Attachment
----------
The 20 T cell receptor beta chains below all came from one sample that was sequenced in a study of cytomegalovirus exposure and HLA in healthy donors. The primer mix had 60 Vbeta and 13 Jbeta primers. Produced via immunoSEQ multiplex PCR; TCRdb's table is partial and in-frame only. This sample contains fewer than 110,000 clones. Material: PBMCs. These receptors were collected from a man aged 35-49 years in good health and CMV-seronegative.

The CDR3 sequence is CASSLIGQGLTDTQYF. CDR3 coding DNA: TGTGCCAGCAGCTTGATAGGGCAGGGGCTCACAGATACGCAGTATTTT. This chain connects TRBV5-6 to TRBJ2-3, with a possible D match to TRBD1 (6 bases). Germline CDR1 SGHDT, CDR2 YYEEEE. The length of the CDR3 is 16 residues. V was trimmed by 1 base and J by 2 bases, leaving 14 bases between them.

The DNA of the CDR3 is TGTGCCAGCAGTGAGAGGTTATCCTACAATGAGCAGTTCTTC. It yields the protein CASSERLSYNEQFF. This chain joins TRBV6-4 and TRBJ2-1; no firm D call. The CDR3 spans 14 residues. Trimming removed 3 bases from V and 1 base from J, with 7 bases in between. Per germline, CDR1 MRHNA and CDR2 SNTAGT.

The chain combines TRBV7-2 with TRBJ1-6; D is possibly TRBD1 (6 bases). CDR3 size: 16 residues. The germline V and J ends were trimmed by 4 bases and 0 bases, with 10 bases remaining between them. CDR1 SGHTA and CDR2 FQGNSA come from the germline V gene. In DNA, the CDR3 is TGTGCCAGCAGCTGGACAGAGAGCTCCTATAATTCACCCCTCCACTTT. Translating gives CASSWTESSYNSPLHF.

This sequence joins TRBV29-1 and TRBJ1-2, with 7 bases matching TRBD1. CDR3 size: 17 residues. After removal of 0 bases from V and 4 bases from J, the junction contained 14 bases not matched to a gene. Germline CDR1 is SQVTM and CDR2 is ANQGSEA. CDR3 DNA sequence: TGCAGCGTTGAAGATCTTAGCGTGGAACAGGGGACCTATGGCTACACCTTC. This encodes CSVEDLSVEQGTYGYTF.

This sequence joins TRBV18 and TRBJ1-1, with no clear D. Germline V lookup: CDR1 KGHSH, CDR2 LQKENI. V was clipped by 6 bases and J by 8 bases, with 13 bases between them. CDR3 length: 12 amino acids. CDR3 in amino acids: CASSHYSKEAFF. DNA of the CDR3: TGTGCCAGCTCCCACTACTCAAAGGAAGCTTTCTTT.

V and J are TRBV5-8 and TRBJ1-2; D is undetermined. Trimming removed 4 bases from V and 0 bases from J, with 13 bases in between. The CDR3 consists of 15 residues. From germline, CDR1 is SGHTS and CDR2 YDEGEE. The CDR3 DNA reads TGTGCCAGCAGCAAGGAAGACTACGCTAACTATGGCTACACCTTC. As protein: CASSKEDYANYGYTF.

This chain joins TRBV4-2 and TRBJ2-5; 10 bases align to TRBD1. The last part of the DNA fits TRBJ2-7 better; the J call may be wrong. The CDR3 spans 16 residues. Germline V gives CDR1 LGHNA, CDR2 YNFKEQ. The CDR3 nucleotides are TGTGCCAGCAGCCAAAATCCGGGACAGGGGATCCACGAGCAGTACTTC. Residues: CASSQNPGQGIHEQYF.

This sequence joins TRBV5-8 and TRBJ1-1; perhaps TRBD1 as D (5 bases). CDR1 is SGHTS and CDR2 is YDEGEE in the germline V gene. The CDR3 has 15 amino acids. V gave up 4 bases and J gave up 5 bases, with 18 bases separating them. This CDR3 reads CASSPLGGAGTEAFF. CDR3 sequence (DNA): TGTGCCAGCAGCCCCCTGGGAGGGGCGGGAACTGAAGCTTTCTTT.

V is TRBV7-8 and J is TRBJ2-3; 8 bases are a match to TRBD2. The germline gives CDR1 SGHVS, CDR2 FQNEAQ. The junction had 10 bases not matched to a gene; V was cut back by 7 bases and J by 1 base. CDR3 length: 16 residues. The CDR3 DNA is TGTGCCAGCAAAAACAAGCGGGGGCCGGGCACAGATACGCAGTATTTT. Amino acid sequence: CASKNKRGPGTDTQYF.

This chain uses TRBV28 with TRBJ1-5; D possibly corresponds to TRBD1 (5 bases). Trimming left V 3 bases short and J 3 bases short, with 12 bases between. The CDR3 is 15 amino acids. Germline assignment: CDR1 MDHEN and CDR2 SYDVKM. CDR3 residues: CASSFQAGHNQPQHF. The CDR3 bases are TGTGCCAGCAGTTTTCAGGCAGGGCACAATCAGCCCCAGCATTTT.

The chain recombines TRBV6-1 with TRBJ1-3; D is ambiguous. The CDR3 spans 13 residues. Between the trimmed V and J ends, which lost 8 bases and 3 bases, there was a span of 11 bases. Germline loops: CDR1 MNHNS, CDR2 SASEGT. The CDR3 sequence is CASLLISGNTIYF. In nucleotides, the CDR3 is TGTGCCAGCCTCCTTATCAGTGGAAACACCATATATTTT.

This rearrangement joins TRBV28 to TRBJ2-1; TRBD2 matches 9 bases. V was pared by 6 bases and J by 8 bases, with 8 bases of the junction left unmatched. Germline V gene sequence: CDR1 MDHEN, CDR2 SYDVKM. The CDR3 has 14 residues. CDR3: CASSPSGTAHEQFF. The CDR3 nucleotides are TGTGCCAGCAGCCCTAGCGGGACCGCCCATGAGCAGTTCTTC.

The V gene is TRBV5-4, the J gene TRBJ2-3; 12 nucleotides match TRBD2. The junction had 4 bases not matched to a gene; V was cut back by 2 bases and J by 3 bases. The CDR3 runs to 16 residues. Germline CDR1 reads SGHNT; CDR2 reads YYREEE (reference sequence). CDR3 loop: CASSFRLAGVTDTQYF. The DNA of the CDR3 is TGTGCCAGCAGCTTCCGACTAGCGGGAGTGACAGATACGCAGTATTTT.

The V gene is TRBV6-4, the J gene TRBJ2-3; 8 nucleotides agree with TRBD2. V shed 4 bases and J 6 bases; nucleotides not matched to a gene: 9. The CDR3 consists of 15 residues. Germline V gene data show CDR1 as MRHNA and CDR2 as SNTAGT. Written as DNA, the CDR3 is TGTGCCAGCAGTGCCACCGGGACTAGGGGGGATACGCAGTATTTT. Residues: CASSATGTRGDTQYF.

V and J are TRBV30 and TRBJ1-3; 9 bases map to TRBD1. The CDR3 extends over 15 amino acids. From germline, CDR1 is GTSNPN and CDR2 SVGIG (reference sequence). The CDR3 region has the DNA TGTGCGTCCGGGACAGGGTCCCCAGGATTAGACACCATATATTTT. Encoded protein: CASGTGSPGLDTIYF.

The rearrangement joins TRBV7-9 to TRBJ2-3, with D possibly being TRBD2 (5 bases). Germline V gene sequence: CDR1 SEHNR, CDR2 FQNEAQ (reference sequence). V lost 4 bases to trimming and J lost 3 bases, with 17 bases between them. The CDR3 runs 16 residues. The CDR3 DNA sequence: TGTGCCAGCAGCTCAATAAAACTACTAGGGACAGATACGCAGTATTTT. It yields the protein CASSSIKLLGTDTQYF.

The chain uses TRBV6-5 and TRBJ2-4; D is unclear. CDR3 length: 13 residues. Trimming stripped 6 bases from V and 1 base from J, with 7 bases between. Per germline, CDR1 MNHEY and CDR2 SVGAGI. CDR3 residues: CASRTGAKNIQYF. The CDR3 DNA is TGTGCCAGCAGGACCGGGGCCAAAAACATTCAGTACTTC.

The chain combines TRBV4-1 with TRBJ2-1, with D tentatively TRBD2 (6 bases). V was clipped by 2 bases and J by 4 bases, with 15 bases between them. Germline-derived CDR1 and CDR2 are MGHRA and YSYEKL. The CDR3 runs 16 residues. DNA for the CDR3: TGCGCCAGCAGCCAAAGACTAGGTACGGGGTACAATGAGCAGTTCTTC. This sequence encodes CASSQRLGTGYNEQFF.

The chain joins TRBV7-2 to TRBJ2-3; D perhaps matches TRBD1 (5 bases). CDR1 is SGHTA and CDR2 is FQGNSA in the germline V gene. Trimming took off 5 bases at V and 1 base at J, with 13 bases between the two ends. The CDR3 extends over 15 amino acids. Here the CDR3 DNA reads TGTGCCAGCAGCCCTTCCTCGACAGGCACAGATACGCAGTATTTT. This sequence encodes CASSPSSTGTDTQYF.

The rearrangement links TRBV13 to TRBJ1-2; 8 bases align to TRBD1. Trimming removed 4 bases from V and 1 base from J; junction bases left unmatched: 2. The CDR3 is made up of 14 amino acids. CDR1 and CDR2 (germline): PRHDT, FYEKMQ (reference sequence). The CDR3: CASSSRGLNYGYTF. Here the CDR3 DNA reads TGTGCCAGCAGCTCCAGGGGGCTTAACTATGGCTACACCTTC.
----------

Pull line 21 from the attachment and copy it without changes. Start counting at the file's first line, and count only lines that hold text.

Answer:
The rearrangement links TRBV13 to TRBJ1-2; 8 bases align to TRBD1. Trimming removed 4 bases from V and 1 base from J; junction bases left unmatched: 2. The CDR3 is made up of 14 amino acids. CDR1 and CDR2 (germline): PRHDT, FYEKMQ (reference sequence). The CDR3: CASSSRGLNYGYTF. Here the CDR3 DNA reads TGTGCCAGCAGCTCCAGGGGGCTTAACTATGGCTACACCTTC.